Vladimir Putin left nothing to chance when he nailed down the 2014 Sochi Winter Games. In 2007, the Russian president flew to Guatemala, along with a planeload of Russian luminaries, where International Olympic Committee officials met to choose a host city. Once there, the Russians erected an ice rink in the Central American city to provide skating champion Evgeni Plushenko a venue to showcase Russian’s legendary skating prowess. The efforts paid off. Putin got his Winter Games, Russia’s first ever.
For Putin, the Games in Sochi aren’t just a sporting competition. The 17-day spectacle at a Black Sea resort is designed to show the world that Russia has emerged from its post-Soviet gloom to become a modern economic powerhouse.
All Putin needs to complete the storybook resurrection tale are reams of Russian athletes climbing atop medal podiums next year, just as in Soviet times. That part of Putin’s dream might be harder to fulfill. It’s one thing to pour billions into constructing an Olympic city from scratch. It’s another to recreate the kind of Soviet athlete who was bred from birth for the sole purpose of bringing glory to the state. Russian athletes no longer dominate Olympic sports. The decline is most evident in figure skating, a sport where Soviet athletes once crushed Western rivals with their technical brilliance and artistic flair.
The 21st-century figure skater is a globalized breed that roams the world in search of the best trainers and ice rinks. At the world figure-skating championships in London, Ont., last week, the top female skater was Korean sensation Kim Yu-Na, who once trained in Toronto under Brian Orser. Canadian gold medallist Patrick Chan has lived in Colorado, and silver-medal-winning ice dancers, Scott Moir and Tessa Virtue, are coached by Russian expat Marina Zueva in Michigan.
No one understands the new world figure-skating order better than the coaches who fled in droves when the Soviet sports machine collapsed in 1991. Tamara Moskvina, who coached four Olympic gold-medal-winning pairs between 1984 and 2002, isn’t convinced that Russian athletes can deliver the golden results the country’s leaders crave.
“It takes time,” says Moskvina, 71, who was rinkside in London last week. “It took me 14 years to get my first Olympic champion. You have to develop the technique, the artistry.”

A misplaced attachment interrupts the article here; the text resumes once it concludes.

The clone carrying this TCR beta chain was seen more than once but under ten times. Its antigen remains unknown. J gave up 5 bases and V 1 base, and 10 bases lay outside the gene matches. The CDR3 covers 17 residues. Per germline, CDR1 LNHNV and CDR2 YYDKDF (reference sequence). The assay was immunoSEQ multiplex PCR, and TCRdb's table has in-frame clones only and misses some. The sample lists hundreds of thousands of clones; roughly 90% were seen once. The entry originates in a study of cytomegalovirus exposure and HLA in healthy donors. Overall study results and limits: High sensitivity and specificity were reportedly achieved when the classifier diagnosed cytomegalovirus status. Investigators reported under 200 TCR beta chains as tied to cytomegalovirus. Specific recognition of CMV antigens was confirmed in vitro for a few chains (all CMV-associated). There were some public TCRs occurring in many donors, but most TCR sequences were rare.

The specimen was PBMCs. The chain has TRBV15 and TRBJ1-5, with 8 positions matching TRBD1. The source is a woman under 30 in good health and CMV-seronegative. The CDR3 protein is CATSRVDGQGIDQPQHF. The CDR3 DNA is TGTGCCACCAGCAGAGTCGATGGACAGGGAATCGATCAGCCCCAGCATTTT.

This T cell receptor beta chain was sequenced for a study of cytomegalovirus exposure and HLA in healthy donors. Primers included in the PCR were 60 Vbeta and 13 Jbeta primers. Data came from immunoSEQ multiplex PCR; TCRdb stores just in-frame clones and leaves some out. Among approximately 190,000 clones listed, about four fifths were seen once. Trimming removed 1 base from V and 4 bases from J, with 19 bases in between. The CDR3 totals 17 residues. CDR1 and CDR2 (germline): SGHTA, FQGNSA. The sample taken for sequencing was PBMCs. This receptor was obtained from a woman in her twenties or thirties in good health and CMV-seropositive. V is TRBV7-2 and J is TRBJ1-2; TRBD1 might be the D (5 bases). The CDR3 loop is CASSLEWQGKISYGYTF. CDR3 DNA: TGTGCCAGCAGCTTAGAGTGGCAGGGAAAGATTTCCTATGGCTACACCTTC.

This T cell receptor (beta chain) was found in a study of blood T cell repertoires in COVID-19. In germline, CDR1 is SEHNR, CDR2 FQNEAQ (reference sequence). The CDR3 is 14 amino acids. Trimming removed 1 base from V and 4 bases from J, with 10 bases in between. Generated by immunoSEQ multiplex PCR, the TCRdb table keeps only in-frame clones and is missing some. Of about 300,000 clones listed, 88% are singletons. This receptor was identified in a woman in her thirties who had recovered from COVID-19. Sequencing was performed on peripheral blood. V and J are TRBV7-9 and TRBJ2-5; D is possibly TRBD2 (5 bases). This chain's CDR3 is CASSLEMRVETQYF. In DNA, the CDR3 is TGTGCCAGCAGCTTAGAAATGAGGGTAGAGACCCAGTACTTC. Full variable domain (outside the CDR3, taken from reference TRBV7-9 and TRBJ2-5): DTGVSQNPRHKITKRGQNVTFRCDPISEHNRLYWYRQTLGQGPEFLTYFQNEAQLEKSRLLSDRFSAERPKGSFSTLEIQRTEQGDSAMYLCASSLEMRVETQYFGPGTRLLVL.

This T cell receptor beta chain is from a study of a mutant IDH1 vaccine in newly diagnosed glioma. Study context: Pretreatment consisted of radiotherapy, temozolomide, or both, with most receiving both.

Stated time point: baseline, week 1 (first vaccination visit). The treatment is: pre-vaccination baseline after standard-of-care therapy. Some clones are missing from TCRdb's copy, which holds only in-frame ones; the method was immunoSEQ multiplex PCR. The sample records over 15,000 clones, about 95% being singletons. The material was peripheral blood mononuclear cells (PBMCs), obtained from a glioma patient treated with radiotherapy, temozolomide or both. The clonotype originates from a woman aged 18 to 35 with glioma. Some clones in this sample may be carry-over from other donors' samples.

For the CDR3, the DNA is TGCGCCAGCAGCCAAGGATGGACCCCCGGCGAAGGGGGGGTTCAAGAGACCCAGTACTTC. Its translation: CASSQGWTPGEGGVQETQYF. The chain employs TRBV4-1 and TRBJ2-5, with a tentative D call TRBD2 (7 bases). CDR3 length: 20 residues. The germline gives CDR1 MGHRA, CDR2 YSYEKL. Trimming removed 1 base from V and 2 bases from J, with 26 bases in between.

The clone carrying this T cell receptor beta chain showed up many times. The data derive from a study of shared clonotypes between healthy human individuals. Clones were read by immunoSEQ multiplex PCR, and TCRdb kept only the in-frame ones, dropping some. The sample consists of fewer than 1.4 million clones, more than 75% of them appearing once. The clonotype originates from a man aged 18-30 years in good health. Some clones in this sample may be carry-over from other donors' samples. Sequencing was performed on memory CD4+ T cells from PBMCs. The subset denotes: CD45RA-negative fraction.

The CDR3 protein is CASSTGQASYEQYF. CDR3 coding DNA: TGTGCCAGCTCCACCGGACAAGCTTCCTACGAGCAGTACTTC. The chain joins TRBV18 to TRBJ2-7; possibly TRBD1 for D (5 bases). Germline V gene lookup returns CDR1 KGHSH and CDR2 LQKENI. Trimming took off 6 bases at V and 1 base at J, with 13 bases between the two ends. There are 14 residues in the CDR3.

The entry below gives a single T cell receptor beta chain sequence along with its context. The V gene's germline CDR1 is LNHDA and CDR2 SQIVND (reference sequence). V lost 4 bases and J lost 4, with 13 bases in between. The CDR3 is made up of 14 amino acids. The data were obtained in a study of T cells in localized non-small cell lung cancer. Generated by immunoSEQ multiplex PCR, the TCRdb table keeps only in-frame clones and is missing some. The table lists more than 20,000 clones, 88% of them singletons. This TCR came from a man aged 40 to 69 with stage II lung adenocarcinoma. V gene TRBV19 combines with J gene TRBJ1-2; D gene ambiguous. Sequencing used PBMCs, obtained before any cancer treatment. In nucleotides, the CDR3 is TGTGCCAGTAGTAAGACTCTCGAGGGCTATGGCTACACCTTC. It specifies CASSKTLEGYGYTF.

Moskvina, who moved to New Jersey in 1998 but returned to St. Petersburg five years later, says Russia has poured millions into figure-skating programs in recent years, but the damage wrought by the 1990s economic crisis could take more than a generation to undo.
“Everything was destroyed,” says Moskvina. “It was like an avalanche. The hill came crashing down and now we have to build the hill again. We are halfway there.”
At the 2010 Vancouver Games, Russian athletes performed disastrously, placing 11th overall, the country’s worst showing ever. For the first time since 1960, Russia failed to win a gold medal in figure skating. The results infuriated leaders in Russia, where figure skaters are treated like Hollywood movie stars. Many Russians believe their skaters—like ballet dancers and classical musicians—are inherently better than Western rivals.
Skating agent Ari Zakarian, who was part of the Russian entourage in Guatemala in 2007, says the exodus between 1990 and 1998, which saw about 300 coaches leave for greener pastures, hobbled Russia’s skating system. He left in 1991.
Plucked as a boy from Yerevan to attend an elite Leningrad skating academy, Zakarian says Putin is personally invested in the revival effort currently under way: “The Olympic Games is . . . the face of Putin,” says Zakarian. “He would like to show to the world that he is strong enough and capable enough to run the nation and to show that he can produce Olympic champions.”
Construction in Sochi, meanwhile, continues at a furious pace with costs well beyond $50 billion, making these Olympics the most expensive in history.
Viktor Petrenko, a Ukrainian-born skater who won Olympic gold in 1992 for the so-called Unified Team of former Soviet states, has watched the ambitious preparations unfold. A former Soviet citizen, Petrenko can spot a state-ordered display of power when he sees it.
“I think they want to have that image that the Soviet Union had, a strong superpower. They want people to think of them that way again,” Petrenko says with an uneasy smile. “I don’t know if that is good or bad.”